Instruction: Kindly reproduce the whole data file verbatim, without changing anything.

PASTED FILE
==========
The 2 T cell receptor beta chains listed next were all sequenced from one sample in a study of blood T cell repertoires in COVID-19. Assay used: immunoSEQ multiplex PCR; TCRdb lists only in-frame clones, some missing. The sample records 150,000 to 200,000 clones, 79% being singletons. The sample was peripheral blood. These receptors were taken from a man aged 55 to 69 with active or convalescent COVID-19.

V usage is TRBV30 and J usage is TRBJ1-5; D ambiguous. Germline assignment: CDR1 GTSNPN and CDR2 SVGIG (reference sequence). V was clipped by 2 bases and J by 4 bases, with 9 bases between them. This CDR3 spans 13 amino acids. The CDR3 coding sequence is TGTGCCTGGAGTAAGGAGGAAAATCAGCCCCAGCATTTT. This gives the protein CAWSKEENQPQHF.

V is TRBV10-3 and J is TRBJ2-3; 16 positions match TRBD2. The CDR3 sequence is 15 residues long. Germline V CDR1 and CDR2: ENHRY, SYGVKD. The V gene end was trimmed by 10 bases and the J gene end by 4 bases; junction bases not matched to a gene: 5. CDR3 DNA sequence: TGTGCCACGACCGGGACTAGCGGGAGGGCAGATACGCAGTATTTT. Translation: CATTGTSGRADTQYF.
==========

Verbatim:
The 2 T cell receptor beta chains listed next were all sequenced from one sample in a study of blood T cell repertoires in COVID-19. Assay used: immunoSEQ multiplex PCR; TCRdb lists only in-frame clones, some missing. The sample records 150,000 to 200,000 clones, 79% being singletons. The sample was peripheral blood. These receptors were taken from a man aged 55 to 69 with active or convalescent COVID-19.

V usage is TRBV30 and J usage is TRBJ1-5; D ambiguous. Germline assignment: CDR1 GTSNPN and CDR2 SVGIG (reference sequence). V was clipped by 2 bases and J by 4 bases, with 9 bases between them. This CDR3 spans 13 amino acids. The CDR3 coding sequence is TGTGCCTGGAGTAAGGAGGAAAATCAGCCCCAGCATTTT. This gives the protein CAWSKEENQPQHF.

V is TRBV10-3 and J is TRBJ2-3; 16 positions match TRBD2. The CDR3 sequence is 15 residues long. Germline V CDR1 and CDR2: ENHRY, SYGVKD. The V gene end was trimmed by 10 bases and the J gene end by 4 bases; junction bases not matched to a gene: 5. CDR3 DNA sequence: TGTGCCACGACCGGGACTAGCGGGAGGGCAGATACGCAGTATTTT. Translation: CATTGTSGRADTQYF.